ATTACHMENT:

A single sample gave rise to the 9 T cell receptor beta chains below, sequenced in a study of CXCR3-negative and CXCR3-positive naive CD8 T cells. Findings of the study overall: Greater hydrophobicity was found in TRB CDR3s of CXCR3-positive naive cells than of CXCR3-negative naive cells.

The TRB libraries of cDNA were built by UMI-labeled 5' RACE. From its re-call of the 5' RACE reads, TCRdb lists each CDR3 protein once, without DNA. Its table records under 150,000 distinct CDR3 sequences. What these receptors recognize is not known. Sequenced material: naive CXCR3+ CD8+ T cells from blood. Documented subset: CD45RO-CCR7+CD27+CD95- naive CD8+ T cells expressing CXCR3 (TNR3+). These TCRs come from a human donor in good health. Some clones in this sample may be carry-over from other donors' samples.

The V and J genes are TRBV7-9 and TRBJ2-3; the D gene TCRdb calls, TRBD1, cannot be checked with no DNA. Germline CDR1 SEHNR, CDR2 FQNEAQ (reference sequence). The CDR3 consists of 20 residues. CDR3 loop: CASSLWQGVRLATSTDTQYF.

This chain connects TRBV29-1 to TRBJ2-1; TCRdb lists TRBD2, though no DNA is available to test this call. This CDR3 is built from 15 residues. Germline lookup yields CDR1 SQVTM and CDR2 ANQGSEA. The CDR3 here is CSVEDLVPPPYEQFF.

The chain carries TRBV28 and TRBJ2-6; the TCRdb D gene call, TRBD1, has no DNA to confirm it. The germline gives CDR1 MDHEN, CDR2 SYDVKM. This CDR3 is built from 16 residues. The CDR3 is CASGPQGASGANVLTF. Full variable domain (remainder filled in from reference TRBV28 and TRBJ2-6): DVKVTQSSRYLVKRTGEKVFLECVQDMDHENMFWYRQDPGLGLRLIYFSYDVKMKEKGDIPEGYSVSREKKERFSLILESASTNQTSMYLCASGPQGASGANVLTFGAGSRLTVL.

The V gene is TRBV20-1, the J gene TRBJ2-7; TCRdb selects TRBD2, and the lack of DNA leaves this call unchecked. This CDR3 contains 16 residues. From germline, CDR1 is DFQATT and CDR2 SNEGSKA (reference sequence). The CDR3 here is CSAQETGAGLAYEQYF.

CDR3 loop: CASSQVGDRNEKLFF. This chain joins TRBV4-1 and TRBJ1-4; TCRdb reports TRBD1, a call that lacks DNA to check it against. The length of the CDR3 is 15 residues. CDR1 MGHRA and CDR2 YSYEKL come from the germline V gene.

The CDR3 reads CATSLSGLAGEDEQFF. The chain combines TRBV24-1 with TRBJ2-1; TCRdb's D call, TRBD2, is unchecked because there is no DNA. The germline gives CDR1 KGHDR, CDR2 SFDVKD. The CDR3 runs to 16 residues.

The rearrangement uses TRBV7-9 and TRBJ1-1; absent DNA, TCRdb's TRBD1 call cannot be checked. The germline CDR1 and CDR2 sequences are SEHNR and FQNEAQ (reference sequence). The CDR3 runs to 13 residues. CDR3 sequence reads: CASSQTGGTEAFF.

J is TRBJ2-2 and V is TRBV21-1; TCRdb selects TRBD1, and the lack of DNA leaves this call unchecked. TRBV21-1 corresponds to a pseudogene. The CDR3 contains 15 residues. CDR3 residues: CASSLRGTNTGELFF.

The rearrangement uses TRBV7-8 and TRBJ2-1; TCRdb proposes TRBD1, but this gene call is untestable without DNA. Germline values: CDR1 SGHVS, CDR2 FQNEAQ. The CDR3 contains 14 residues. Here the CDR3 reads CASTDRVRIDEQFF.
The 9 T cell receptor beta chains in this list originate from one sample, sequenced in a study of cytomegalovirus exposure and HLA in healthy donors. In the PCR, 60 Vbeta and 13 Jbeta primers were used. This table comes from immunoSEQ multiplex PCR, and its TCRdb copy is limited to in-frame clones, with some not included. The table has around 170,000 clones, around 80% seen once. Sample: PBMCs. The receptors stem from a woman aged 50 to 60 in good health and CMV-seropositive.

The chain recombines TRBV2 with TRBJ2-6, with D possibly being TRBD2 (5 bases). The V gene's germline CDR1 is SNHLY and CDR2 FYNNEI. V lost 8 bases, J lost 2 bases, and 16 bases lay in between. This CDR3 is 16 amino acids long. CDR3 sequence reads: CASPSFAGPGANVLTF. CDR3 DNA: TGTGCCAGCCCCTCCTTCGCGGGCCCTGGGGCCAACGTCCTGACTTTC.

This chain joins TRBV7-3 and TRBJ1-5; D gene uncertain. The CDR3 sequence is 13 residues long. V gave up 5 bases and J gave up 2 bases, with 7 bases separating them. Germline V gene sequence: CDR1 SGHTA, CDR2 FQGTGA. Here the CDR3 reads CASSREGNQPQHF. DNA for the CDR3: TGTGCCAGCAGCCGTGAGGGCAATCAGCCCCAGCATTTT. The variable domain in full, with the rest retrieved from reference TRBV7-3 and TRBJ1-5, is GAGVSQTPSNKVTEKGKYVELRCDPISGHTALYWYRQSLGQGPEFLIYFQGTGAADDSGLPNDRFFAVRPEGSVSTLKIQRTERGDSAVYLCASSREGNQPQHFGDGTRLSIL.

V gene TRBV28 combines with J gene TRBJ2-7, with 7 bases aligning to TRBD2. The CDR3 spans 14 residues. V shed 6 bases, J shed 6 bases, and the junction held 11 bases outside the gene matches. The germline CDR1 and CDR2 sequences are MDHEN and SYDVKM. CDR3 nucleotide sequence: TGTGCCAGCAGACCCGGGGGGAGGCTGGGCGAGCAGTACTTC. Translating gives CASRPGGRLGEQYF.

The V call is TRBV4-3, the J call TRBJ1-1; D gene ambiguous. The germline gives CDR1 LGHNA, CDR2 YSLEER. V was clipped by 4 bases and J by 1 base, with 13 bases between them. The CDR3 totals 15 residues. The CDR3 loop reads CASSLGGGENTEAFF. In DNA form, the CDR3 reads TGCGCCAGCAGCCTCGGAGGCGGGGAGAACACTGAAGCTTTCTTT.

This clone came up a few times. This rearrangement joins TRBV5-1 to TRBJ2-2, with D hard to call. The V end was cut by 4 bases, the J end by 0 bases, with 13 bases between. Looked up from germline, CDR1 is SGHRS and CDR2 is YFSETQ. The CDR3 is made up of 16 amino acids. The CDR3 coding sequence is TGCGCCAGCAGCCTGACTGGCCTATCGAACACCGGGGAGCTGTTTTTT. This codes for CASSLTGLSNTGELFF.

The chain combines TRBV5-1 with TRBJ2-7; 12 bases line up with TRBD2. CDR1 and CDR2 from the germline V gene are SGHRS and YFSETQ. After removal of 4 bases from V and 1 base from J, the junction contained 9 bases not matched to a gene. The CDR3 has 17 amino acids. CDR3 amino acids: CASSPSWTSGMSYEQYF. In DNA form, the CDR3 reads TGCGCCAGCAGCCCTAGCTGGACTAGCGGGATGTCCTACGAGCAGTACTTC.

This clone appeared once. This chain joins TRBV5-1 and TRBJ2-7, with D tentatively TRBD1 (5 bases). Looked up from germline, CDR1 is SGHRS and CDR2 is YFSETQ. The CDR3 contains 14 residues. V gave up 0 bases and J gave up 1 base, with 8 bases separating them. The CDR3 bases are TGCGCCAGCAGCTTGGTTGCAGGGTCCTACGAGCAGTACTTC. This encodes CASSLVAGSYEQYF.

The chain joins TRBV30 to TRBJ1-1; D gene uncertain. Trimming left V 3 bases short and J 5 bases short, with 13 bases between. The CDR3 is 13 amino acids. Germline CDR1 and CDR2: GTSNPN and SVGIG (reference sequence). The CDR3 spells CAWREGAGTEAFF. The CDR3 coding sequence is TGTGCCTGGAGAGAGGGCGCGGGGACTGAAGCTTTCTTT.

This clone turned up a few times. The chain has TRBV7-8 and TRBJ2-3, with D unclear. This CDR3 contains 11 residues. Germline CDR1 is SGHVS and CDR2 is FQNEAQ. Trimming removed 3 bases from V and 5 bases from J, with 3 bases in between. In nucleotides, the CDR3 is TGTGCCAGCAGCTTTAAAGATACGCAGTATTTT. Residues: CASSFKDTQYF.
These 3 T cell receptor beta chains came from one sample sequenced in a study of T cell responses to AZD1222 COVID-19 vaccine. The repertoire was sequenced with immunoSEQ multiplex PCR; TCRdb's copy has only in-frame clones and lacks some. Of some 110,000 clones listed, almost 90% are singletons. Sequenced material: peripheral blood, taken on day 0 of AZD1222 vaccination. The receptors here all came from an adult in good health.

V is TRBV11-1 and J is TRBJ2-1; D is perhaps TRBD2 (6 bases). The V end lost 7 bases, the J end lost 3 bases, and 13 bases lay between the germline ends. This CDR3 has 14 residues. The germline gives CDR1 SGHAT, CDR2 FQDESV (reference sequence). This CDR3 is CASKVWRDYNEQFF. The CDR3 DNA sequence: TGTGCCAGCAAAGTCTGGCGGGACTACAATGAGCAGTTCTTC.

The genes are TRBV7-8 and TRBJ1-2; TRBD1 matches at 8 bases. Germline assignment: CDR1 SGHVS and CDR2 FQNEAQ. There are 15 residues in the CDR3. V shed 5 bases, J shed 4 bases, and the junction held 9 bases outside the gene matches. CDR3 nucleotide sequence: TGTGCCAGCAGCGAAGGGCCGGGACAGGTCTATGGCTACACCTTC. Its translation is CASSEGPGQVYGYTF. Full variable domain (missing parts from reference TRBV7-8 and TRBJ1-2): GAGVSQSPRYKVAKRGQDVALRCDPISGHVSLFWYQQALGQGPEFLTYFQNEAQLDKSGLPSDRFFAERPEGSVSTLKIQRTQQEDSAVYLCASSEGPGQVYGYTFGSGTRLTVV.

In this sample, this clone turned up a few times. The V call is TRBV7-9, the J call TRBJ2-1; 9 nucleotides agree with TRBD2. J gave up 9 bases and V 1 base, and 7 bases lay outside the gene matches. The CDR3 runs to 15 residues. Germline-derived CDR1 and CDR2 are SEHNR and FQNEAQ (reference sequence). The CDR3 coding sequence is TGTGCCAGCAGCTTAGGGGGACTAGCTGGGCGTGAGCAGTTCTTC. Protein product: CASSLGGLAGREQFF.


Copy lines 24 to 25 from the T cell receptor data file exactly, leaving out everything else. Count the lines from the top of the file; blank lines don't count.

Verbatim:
The genes are TRBV7-8 and TRBJ1-2; TRBD1 matches at 8 bases. Germline assignment: CDR1 SGHVS and CDR2 FQNEAQ. There are 15 residues in the CDR3. V shed 5 bases, J shed 4 bases, and the junction held 9 bases outside the gene matches. CDR3 nucleotide sequence: TGTGCCAGCAGCGAAGGGCCGGGACAGGTCTATGGCTACACCTTC. Its translation is CASSEGPGQVYGYTF. Full variable domain (missing parts from reference TRBV7-8 and TRBJ1-2): GAGVSQSPRYKVAKRGQDVALRCDPISGHVSLFWYQQALGQGPEFLTYFQNEAQLDKSGLPSDRFFAERPEGSVSTLKIQRTQQEDSAVYLCASSEGPGQVYGYTFGSGTRLTVV.

In this sample, this clone turned up a few times. The V call is TRBV7-9, the J call TRBJ2-1; 9 nucleotides agree with TRBD2. J gave up 9 bases and V 1 base, and 7 bases lay outside the gene matches. The CDR3 runs to 15 residues. Germline-derived CDR1 and CDR2 are SEHNR and FQNEAQ (reference sequence). The CDR3 coding sequence is TGTGCCAGCAGCTTAGGGGGACTAGCTGGGCGTGAGCAGTTCTTC. Protein product: CASSLGGLAGREQFF.